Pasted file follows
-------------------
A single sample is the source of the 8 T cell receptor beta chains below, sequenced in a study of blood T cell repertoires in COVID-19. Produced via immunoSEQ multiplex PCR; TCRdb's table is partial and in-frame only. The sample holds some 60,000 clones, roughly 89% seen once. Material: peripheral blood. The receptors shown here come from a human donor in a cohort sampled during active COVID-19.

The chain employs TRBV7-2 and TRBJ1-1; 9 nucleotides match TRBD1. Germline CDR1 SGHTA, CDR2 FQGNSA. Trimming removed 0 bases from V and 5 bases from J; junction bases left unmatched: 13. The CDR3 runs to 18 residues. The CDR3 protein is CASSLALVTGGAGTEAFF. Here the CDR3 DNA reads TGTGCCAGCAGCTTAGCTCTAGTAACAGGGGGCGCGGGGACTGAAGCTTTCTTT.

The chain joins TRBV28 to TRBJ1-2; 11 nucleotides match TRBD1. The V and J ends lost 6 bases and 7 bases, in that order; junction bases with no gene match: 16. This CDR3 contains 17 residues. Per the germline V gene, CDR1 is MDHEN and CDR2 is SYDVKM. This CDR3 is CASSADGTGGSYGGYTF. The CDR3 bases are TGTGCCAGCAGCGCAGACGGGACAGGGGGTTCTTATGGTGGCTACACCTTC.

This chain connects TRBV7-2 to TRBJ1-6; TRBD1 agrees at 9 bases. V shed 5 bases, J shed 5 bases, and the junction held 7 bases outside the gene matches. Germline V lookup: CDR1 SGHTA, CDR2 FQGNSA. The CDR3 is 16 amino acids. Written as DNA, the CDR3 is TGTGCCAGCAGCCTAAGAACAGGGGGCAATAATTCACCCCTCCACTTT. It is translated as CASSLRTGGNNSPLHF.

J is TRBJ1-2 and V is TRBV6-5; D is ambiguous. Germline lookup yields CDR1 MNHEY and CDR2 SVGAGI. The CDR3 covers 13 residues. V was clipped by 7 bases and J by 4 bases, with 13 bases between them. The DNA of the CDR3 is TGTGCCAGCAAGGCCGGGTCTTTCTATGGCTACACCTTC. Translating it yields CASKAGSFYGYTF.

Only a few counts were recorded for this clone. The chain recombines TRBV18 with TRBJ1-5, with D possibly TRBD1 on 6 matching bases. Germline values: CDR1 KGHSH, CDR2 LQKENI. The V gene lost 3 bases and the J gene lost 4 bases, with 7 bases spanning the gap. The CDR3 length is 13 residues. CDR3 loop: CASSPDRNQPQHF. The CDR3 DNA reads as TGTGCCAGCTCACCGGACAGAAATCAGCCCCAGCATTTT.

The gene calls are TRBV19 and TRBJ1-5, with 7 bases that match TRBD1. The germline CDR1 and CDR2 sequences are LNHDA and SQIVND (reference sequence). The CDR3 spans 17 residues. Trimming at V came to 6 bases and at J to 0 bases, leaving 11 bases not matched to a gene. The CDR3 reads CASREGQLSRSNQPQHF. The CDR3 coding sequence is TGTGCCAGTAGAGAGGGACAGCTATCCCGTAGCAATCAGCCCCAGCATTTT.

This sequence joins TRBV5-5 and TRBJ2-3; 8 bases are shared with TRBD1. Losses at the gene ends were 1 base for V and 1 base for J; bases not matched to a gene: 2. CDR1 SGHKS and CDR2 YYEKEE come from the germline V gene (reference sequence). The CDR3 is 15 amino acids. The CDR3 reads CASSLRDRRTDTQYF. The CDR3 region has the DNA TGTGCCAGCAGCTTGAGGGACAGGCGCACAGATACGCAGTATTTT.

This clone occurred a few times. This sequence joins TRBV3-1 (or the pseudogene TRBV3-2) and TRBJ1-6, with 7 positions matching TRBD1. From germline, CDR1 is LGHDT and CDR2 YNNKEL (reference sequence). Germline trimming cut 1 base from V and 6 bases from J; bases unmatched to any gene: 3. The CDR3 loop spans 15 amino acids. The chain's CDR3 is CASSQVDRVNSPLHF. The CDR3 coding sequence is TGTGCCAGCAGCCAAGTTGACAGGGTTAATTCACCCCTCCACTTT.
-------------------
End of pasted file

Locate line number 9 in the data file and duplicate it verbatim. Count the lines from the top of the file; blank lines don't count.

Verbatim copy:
This clone occurred a few times. This sequence joins TRBV3-1 (or the pseudogene TRBV3-2) and TRBJ1-6, with 7 positions matching TRBD1. From germline, CDR1 is LGHDT and CDR2 YNNKEL (reference sequence). Germline trimming cut 1 base from V and 6 bases from J; bases unmatched to any gene: 3. The CDR3 loop spans 15 amino acids. The chain's CDR3 is CASSQVDRVNSPLHF. The CDR3 coding sequence is TGTGCCAGCAGCCAAGTTGACAGGGTTAATTCACCCCTCCACTTT.